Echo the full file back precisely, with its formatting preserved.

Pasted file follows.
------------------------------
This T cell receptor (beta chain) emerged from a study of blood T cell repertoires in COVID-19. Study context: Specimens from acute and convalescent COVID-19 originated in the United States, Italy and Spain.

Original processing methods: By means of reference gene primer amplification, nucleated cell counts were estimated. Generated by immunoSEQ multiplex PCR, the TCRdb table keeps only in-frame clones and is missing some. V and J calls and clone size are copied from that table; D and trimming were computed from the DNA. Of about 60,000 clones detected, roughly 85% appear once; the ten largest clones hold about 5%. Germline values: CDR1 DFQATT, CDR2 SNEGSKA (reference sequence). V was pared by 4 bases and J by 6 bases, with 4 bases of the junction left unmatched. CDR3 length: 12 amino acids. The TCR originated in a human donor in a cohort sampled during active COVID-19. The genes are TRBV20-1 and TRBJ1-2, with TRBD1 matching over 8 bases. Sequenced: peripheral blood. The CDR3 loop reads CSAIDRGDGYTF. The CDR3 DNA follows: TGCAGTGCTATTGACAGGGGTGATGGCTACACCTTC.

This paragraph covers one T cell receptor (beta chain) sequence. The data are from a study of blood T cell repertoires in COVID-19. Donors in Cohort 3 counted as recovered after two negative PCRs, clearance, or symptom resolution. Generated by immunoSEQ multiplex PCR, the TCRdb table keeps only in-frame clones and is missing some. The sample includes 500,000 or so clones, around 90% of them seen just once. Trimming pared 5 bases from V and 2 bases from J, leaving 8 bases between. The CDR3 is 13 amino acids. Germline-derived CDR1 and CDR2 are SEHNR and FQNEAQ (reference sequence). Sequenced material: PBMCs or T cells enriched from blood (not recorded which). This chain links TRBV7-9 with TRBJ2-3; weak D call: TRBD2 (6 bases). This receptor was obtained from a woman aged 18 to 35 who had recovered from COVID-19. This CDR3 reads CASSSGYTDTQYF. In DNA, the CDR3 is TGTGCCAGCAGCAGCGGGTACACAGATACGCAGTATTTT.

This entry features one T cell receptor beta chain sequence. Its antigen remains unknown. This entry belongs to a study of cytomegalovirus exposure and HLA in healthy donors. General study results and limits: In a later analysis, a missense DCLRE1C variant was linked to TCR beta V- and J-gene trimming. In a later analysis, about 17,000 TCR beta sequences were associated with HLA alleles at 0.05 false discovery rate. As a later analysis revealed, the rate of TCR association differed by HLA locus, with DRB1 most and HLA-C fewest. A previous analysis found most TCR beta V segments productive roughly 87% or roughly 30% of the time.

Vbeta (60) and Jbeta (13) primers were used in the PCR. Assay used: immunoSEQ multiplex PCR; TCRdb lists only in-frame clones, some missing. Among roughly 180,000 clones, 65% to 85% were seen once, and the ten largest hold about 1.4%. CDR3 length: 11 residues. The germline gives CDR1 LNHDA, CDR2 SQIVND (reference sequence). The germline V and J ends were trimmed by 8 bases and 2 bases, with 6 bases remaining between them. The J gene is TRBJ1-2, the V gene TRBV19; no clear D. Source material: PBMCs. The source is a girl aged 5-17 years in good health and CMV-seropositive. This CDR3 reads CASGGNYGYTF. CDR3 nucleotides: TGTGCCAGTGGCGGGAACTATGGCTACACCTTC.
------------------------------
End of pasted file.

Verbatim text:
This T cell receptor (beta chain) emerged from a study of blood T cell repertoires in COVID-19. Study context: Specimens from acute and convalescent COVID-19 originated in the United States, Italy and Spain.

Original processing methods: By means of reference gene primer amplification, nucleated cell counts were estimated. Generated by immunoSEQ multiplex PCR, the TCRdb table keeps only in-frame clones and is missing some. V and J calls and clone size are copied from that table; D and trimming were computed from the DNA. Of about 60,000 clones detected, roughly 85% appear once; the ten largest clones hold about 5%. Germline values: CDR1 DFQATT, CDR2 SNEGSKA (reference sequence). V was pared by 4 bases and J by 6 bases, with 4 bases of the junction left unmatched. CDR3 length: 12 amino acids. The TCR originated in a human donor in a cohort sampled during active COVID-19. The genes are TRBV20-1 and TRBJ1-2, with TRBD1 matching over 8 bases. Sequenced: peripheral blood. The CDR3 loop reads CSAIDRGDGYTF. The CDR3 DNA follows: TGCAGTGCTATTGACAGGGGTGATGGCTACACCTTC.

This paragraph covers one T cell receptor (beta chain) sequence. The data are from a study of blood T cell repertoires in COVID-19. Donors in Cohort 3 counted as recovered after two negative PCRs, clearance, or symptom resolution. Generated by immunoSEQ multiplex PCR, the TCRdb table keeps only in-frame clones and is missing some. The sample includes 500,000 or so clones, around 90% of them seen just once. Trimming pared 5 bases from V and 2 bases from J, leaving 8 bases between. The CDR3 is 13 amino acids. Germline-derived CDR1 and CDR2 are SEHNR and FQNEAQ (reference sequence). Sequenced material: PBMCs or T cells enriched from blood (not recorded which). This chain links TRBV7-9 with TRBJ2-3; weak D call: TRBD2 (6 bases). This receptor was obtained from a woman aged 18 to 35 who had recovered from COVID-19. This CDR3 reads CASSSGYTDTQYF. In DNA, the CDR3 is TGTGCCAGCAGCAGCGGGTACACAGATACGCAGTATTTT.

This entry features one T cell receptor beta chain sequence. Its antigen remains unknown. This entry belongs to a study of cytomegalovirus exposure and HLA in healthy donors. General study results and limits: In a later analysis, a missense DCLRE1C variant was linked to TCR beta V- and J-gene trimming. In a later analysis, about 17,000 TCR beta sequences were associated with HLA alleles at 0.05 false discovery rate. As a later analysis revealed, the rate of TCR association differed by HLA locus, with DRB1 most and HLA-C fewest. A previous analysis found most TCR beta V segments productive roughly 87% or roughly 30% of the time.

Vbeta (60) and Jbeta (13) primers were used in the PCR. Assay used: immunoSEQ multiplex PCR; TCRdb lists only in-frame clones, some missing. Among roughly 180,000 clones, 65% to 85% were seen once, and the ten largest hold about 1.4%. CDR3 length: 11 residues. The germline gives CDR1 LNHDA, CDR2 SQIVND (reference sequence). The germline V and J ends were trimmed by 8 bases and 2 bases, with 6 bases remaining between them. The J gene is TRBJ1-2, the V gene TRBV19; no clear D. Source material: PBMCs. The source is a girl aged 5-17 years in good health and CMV-seropositive. This CDR3 reads CASGGNYGYTF. CDR3 nucleotides: TGTGCCAGTGGCGGGAACTATGGCTACACCTTC.